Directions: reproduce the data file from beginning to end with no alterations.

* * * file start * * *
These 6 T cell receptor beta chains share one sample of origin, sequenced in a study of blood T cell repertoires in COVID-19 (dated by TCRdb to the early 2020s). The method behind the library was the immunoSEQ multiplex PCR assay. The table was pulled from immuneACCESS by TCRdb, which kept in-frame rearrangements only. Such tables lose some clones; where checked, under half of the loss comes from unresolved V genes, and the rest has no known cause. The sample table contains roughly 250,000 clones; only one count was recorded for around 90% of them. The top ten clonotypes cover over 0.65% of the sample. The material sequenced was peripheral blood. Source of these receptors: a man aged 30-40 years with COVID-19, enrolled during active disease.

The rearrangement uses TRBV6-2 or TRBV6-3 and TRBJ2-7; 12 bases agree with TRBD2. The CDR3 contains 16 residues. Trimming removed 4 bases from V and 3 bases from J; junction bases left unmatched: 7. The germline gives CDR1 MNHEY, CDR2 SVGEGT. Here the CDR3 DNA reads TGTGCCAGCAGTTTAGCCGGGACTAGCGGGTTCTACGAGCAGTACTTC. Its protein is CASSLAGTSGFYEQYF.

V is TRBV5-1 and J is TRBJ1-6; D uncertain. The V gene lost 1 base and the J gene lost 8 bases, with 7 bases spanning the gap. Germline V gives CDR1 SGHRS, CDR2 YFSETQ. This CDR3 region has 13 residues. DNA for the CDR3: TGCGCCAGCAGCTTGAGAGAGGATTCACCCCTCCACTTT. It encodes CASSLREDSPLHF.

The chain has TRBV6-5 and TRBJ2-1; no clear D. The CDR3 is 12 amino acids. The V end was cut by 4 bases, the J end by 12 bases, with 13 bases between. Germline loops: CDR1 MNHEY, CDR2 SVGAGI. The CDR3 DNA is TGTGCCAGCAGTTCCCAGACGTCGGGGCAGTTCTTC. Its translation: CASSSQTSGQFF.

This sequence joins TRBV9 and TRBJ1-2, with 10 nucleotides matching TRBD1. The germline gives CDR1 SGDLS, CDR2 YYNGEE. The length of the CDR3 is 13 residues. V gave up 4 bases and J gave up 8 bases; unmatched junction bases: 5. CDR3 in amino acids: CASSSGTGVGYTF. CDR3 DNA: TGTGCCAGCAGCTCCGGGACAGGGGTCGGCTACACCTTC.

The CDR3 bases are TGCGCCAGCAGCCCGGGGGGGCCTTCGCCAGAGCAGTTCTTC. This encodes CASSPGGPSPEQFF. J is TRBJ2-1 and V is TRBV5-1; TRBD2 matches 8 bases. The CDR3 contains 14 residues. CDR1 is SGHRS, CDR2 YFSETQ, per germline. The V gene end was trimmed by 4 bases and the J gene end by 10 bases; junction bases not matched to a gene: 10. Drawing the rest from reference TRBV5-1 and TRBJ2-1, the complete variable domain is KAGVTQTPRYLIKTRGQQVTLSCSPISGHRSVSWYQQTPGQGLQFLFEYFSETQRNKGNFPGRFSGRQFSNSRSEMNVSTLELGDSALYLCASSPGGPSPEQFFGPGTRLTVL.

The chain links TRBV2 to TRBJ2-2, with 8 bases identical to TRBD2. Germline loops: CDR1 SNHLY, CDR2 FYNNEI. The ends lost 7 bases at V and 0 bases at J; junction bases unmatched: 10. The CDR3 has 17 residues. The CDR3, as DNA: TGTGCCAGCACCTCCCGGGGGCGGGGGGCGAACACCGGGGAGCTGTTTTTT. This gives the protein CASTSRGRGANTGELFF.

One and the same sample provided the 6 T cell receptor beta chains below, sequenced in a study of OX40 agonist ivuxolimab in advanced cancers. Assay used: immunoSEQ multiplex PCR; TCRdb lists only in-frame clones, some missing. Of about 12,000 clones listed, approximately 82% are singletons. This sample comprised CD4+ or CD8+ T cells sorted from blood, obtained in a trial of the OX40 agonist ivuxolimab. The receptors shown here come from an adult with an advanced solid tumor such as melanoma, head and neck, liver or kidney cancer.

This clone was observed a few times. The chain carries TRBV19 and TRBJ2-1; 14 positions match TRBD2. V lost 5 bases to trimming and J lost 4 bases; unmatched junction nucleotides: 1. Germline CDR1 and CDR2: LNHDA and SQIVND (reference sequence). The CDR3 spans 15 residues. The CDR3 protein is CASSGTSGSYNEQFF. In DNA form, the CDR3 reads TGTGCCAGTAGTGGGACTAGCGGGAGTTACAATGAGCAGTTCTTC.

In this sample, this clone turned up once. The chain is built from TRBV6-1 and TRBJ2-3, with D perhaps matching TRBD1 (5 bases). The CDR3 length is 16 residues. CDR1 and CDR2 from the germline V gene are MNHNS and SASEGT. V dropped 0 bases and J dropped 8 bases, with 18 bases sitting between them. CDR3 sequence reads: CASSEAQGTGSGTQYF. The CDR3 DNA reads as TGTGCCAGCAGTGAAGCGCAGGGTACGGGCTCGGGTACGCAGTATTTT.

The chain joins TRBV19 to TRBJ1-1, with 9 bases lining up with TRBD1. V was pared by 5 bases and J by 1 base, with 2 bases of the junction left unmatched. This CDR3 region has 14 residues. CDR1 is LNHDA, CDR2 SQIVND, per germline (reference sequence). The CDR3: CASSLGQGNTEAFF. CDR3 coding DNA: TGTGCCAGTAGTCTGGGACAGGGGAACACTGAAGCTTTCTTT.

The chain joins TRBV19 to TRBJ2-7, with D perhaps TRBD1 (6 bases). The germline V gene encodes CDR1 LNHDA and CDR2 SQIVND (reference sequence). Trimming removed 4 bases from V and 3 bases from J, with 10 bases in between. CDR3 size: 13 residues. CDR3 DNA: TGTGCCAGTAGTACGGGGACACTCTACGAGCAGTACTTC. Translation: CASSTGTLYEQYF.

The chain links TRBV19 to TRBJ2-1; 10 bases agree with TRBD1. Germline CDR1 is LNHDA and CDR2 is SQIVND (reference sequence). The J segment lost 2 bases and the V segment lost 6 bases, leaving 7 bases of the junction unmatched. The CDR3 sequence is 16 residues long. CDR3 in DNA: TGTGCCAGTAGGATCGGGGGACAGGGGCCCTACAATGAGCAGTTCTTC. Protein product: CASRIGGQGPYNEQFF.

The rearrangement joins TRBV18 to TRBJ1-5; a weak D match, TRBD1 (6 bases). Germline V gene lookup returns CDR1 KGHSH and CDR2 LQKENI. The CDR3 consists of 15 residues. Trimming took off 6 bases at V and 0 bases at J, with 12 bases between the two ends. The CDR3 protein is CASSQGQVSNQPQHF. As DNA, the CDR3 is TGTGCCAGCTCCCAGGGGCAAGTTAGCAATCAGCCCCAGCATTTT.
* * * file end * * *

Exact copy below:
These 6 T cell receptor beta chains share one sample of origin, sequenced in a study of blood T cell repertoires in COVID-19 (dated by TCRdb to the early 2020s). The method behind the library was the immunoSEQ multiplex PCR assay. The table was pulled from immuneACCESS by TCRdb, which kept in-frame rearrangements only. Such tables lose some clones; where checked, under half of the loss comes from unresolved V genes, and the rest has no known cause. The sample table contains roughly 250,000 clones; only one count was recorded for around 90% of them. The top ten clonotypes cover over 0.65% of the sample. The material sequenced was peripheral blood. Source of these receptors: a man aged 30-40 years with COVID-19, enrolled during active disease.

The rearrangement uses TRBV6-2 or TRBV6-3 and TRBJ2-7; 12 bases agree with TRBD2. The CDR3 contains 16 residues. Trimming removed 4 bases from V and 3 bases from J; junction bases left unmatched: 7. The germline gives CDR1 MNHEY, CDR2 SVGEGT. Here the CDR3 DNA reads TGTGCCAGCAGTTTAGCCGGGACTAGCGGGTTCTACGAGCAGTACTTC. Its protein is CASSLAGTSGFYEQYF.

V is TRBV5-1 and J is TRBJ1-6; D uncertain. The V gene lost 1 base and the J gene lost 8 bases, with 7 bases spanning the gap. Germline V gives CDR1 SGHRS, CDR2 YFSETQ. This CDR3 region has 13 residues. DNA for the CDR3: TGCGCCAGCAGCTTGAGAGAGGATTCACCCCTCCACTTT. It encodes CASSLREDSPLHF.

The chain has TRBV6-5 and TRBJ2-1; no clear D. The CDR3 is 12 amino acids. The V end was cut by 4 bases, the J end by 12 bases, with 13 bases between. Germline loops: CDR1 MNHEY, CDR2 SVGAGI. The CDR3 DNA is TGTGCCAGCAGTTCCCAGACGTCGGGGCAGTTCTTC. Its translation: CASSSQTSGQFF.

This sequence joins TRBV9 and TRBJ1-2, with 10 nucleotides matching TRBD1. The germline gives CDR1 SGDLS, CDR2 YYNGEE. The length of the CDR3 is 13 residues. V gave up 4 bases and J gave up 8 bases; unmatched junction bases: 5. CDR3 in amino acids: CASSSGTGVGYTF. CDR3 DNA: TGTGCCAGCAGCTCCGGGACAGGGGTCGGCTACACCTTC.

The CDR3 bases are TGCGCCAGCAGCCCGGGGGGGCCTTCGCCAGAGCAGTTCTTC. This encodes CASSPGGPSPEQFF. J is TRBJ2-1 and V is TRBV5-1; TRBD2 matches 8 bases. The CDR3 contains 14 residues. CDR1 is SGHRS, CDR2 YFSETQ, per germline. The V gene end was trimmed by 4 bases and the J gene end by 10 bases; junction bases not matched to a gene: 10. Drawing the rest from reference TRBV5-1 and TRBJ2-1, the complete variable domain is KAGVTQTPRYLIKTRGQQVTLSCSPISGHRSVSWYQQTPGQGLQFLFEYFSETQRNKGNFPGRFSGRQFSNSRSEMNVSTLELGDSALYLCASSPGGPSPEQFFGPGTRLTVL.

The chain links TRBV2 to TRBJ2-2, with 8 bases identical to TRBD2. Germline loops: CDR1 SNHLY, CDR2 FYNNEI. The ends lost 7 bases at V and 0 bases at J; junction bases unmatched: 10. The CDR3 has 17 residues. The CDR3, as DNA: TGTGCCAGCACCTCCCGGGGGCGGGGGGCGAACACCGGGGAGCTGTTTTTT. This gives the protein CASTSRGRGANTGELFF.

One and the same sample provided the 6 T cell receptor beta chains below, sequenced in a study of OX40 agonist ivuxolimab in advanced cancers. Assay used: immunoSEQ multiplex PCR; TCRdb lists only in-frame clones, some missing. Of about 12,000 clones listed, approximately 82% are singletons. This sample comprised CD4+ or CD8+ T cells sorted from blood, obtained in a trial of the OX40 agonist ivuxolimab. The receptors shown here come from an adult with an advanced solid tumor such as melanoma, head and neck, liver or kidney cancer.

This clone was observed a few times. The chain carries TRBV19 and TRBJ2-1; 14 positions match TRBD2. V lost 5 bases to trimming and J lost 4 bases; unmatched junction nucleotides: 1. Germline CDR1 and CDR2: LNHDA and SQIVND (reference sequence). The CDR3 spans 15 residues. The CDR3 protein is CASSGTSGSYNEQFF. In DNA form, the CDR3 reads TGTGCCAGTAGTGGGACTAGCGGGAGTTACAATGAGCAGTTCTTC.

In this sample, this clone turned up once. The chain is built from TRBV6-1 and TRBJ2-3, with D perhaps matching TRBD1 (5 bases). The CDR3 length is 16 residues. CDR1 and CDR2 from the germline V gene are MNHNS and SASEGT. V dropped 0 bases and J dropped 8 bases, with 18 bases sitting between them. CDR3 sequence reads: CASSEAQGTGSGTQYF. The CDR3 DNA reads as TGTGCCAGCAGTGAAGCGCAGGGTACGGGCTCGGGTACGCAGTATTTT.

The chain joins TRBV19 to TRBJ1-1, with 9 bases lining up with TRBD1. V was pared by 5 bases and J by 1 base, with 2 bases of the junction left unmatched. This CDR3 region has 14 residues. CDR1 is LNHDA, CDR2 SQIVND, per germline (reference sequence). The CDR3: CASSLGQGNTEAFF. CDR3 coding DNA: TGTGCCAGTAGTCTGGGACAGGGGAACACTGAAGCTTTCTTT.

The chain joins TRBV19 to TRBJ2-7, with D perhaps TRBD1 (6 bases). The germline V gene encodes CDR1 LNHDA and CDR2 SQIVND (reference sequence). Trimming removed 4 bases from V and 3 bases from J, with 10 bases in between. CDR3 size: 13 residues. CDR3 DNA: TGTGCCAGTAGTACGGGGACACTCTACGAGCAGTACTTC. Translation: CASSTGTLYEQYF.

The chain links TRBV19 to TRBJ2-1; 10 bases agree with TRBD1. Germline CDR1 is LNHDA and CDR2 is SQIVND (reference sequence). The J segment lost 2 bases and the V segment lost 6 bases, leaving 7 bases of the junction unmatched. The CDR3 sequence is 16 residues long. CDR3 in DNA: TGTGCCAGTAGGATCGGGGGACAGGGGCCCTACAATGAGCAGTTCTTC. Protein product: CASRIGGQGPYNEQFF.

The rearrangement joins TRBV18 to TRBJ1-5; a weak D match, TRBD1 (6 bases). Germline V gene lookup returns CDR1 KGHSH and CDR2 LQKENI. The CDR3 consists of 15 residues. Trimming took off 6 bases at V and 0 bases at J, with 12 bases between the two ends. The CDR3 protein is CASSQGQVSNQPQHF. As DNA, the CDR3 is TGTGCCAGCTCCCAGGGGCAAGTTAGCAATCAGCCCCAGCATTTT.